Other receivables and financial assets
With respect to other receivables and financial assets included in other financial assets in 2021 and 2020, the Mercedes-Benz Group is exposed to credit risk only to a small extent.
Irrevocable loan commitments
The Mercedes-Benz Mobility segment in particular is exposed to credit risk from irrevocable loan commitments to end customers and retailers. At 31 December 2021, irrevocable loan commitments amounted to €3,044 (2020: €2,109) million. These loan commitments had a maturity of less than one year and are not subject to a material credit risk based on the current state of knowledge.
The maximum potential obligations resulting from financial guarantees amount to €829 million at 31 December 2021 (2020: €563 million) and include liabilities recognised at 31 December 2021 in the amount of €15 million (2020: €99 million). Financial guarantees principally represent contractual arrangements. These guarantees generally provide that in the event of default or non-payment by the primary debtor, the Group will be required to settle such financial obligations generally up to a contractually agreed amount.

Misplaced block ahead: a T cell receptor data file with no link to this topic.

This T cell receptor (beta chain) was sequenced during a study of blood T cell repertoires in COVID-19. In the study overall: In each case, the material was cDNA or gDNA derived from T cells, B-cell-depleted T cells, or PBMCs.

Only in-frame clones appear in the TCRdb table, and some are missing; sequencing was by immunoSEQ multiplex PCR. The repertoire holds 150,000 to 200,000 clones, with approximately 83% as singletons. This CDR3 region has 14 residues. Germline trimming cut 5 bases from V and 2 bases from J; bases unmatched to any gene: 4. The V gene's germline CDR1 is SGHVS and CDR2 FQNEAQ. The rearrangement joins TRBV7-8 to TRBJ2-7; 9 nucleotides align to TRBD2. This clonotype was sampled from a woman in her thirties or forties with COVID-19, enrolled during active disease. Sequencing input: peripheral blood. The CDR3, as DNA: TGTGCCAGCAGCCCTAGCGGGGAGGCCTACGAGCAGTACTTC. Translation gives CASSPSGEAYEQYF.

15. Receivables from financial services
Table D.45 shows the components of receivables from financial services.
Types of receivables
Receivables from sales financing with customers include receivables from credit financing for customers who purchased their vehicle either from a dealer or directly from the Mercedes-Benz Group.
Receivables from sales financing with dealers represent loans for floor financing programmes for vehicles sold by the Group’s automotive businesses to dealers or loans for assets purchased by dealers from third parties, primarily, used vehicles traded in by dealers’ customers or dealers’ real estate financing.
Receivables from finance-lease contracts consist of receivables from leasing contracts for which all substantial risks and rewards incidental to the leasing objects are transferred to the lessee.
All cash-flow effects attributable to receivables from financial services are presented within cash provided by for operating activities in the Consolidated Statement of Cash Flows.
Table D.46 shows the maturities of the future contractual lease payments and the development of lease payments to the carrying amounts of receivables from finance-lease contracts.